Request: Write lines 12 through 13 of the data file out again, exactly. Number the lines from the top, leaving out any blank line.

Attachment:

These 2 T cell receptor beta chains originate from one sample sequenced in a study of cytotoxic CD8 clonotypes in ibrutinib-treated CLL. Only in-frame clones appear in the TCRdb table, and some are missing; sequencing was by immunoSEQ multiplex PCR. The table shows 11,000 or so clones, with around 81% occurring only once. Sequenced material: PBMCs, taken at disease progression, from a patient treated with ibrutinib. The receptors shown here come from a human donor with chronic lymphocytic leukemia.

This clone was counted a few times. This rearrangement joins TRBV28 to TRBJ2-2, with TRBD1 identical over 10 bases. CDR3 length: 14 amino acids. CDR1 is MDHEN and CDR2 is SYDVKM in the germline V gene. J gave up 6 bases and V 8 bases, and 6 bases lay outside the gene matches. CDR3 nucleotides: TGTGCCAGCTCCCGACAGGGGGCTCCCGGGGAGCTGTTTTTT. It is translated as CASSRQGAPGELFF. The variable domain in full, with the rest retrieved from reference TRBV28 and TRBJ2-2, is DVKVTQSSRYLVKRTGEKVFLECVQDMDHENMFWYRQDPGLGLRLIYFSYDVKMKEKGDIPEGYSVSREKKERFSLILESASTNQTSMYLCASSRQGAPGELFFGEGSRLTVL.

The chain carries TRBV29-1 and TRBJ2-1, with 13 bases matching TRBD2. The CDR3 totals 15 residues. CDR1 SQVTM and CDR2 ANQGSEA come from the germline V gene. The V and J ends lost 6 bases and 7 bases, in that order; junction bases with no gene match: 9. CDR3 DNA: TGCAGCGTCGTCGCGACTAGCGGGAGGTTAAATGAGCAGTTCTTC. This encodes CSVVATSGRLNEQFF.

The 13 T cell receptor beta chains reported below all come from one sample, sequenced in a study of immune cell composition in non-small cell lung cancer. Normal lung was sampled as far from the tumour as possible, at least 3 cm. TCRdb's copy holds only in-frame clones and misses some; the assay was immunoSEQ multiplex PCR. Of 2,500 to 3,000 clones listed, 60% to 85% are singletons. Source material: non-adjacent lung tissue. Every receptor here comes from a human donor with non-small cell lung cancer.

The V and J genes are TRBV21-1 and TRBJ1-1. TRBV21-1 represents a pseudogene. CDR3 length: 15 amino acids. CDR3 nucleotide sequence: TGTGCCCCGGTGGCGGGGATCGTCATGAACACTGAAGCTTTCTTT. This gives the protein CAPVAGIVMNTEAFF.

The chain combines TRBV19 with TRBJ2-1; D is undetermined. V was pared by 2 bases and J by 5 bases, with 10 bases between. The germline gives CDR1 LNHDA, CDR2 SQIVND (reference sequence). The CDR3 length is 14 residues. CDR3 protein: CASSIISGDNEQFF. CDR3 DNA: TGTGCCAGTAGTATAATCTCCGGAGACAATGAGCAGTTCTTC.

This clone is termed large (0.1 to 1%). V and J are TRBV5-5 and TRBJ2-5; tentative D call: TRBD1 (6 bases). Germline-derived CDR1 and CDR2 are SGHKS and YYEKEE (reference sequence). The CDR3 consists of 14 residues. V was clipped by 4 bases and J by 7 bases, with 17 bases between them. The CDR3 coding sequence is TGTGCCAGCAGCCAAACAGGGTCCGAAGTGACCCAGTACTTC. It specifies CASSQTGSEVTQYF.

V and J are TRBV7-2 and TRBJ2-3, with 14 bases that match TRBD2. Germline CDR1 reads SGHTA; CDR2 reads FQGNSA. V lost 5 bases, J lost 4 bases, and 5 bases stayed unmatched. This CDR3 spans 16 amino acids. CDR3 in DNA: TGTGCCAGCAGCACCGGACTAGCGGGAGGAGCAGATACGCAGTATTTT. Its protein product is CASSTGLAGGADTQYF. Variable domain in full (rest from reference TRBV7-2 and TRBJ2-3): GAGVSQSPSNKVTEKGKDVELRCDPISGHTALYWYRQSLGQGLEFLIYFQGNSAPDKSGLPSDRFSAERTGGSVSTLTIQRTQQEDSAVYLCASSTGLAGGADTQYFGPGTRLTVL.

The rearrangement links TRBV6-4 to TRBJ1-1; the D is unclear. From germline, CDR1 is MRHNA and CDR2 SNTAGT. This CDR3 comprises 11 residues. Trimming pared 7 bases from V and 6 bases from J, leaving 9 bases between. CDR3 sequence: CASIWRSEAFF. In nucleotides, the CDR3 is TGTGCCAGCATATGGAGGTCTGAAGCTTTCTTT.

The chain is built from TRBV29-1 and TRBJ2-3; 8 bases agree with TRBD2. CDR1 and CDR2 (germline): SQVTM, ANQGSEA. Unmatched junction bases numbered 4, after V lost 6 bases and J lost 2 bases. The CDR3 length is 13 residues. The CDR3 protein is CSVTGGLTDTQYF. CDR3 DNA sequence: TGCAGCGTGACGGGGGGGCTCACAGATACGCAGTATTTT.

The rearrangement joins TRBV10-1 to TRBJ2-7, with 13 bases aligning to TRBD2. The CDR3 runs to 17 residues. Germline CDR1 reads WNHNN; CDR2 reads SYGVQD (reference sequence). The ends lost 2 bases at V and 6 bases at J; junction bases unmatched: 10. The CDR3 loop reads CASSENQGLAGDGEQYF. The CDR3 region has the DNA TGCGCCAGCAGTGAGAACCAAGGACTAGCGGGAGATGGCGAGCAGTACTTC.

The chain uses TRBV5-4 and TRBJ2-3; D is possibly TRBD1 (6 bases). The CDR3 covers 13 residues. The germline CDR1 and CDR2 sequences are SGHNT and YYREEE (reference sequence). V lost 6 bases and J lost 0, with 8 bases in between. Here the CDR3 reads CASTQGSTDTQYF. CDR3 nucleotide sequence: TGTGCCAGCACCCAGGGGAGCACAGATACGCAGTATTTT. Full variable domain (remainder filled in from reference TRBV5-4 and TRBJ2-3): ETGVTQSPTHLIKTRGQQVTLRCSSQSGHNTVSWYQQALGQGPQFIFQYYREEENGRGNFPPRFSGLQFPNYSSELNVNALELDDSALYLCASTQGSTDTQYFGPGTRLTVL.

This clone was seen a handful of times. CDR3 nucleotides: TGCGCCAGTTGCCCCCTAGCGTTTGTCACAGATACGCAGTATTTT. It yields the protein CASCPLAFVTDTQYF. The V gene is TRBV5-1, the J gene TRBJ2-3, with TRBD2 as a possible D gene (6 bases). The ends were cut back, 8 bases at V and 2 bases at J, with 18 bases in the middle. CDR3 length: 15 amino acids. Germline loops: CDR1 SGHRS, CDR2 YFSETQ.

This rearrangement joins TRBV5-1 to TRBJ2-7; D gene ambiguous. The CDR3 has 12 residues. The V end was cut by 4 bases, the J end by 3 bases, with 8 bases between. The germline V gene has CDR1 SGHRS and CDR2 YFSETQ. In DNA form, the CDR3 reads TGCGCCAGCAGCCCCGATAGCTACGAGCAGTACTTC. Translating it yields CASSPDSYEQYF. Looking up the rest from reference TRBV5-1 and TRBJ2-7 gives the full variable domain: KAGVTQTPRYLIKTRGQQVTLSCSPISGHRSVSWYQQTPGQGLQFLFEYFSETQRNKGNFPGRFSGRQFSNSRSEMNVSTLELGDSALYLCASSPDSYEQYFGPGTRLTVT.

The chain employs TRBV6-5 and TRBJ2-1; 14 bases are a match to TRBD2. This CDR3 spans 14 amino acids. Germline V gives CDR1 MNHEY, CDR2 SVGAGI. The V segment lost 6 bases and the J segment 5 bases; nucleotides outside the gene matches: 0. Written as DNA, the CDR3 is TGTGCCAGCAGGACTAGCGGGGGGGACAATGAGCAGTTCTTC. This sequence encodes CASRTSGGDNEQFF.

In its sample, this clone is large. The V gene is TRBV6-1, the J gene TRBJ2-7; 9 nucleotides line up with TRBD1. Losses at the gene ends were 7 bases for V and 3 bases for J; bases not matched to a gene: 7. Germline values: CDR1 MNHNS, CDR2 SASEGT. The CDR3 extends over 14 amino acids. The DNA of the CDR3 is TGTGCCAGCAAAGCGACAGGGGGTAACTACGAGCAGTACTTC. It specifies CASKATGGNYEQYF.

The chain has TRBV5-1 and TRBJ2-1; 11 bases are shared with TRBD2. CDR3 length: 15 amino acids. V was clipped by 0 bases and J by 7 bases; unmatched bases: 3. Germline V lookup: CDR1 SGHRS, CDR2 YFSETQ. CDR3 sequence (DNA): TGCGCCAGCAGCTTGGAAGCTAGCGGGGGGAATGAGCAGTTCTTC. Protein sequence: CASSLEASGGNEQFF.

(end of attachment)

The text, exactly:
The chain uses TRBV5-4 and TRBJ2-3; D is possibly TRBD1 (6 bases). The CDR3 covers 13 residues. The germline CDR1 and CDR2 sequences are SGHNT and YYREEE (reference sequence). V lost 6 bases and J lost 0, with 8 bases in between. Here the CDR3 reads CASTQGSTDTQYF. CDR3 nucleotide sequence: TGTGCCAGCACCCAGGGGAGCACAGATACGCAGTATTTT. Full variable domain (remainder filled in from reference TRBV5-4 and TRBJ2-3): ETGVTQSPTHLIKTRGQQVTLRCSSQSGHNTVSWYQQALGQGPQFIFQYYREEENGRGNFPPRFSGLQFPNYSSELNVNALELDDSALYLCASTQGSTDTQYFGPGTRLTVL.

This clone was seen a handful of times. CDR3 nucleotides: TGCGCCAGTTGCCCCCTAGCGTTTGTCACAGATACGCAGTATTTT. It yields the protein CASCPLAFVTDTQYF. The V gene is TRBV5-1, the J gene TRBJ2-3, with TRBD2 as a possible D gene (6 bases). The ends were cut back, 8 bases at V and 2 bases at J, with 18 bases in the middle. CDR3 length: 15 amino acids. Germline loops: CDR1 SGHRS, CDR2 YFSETQ.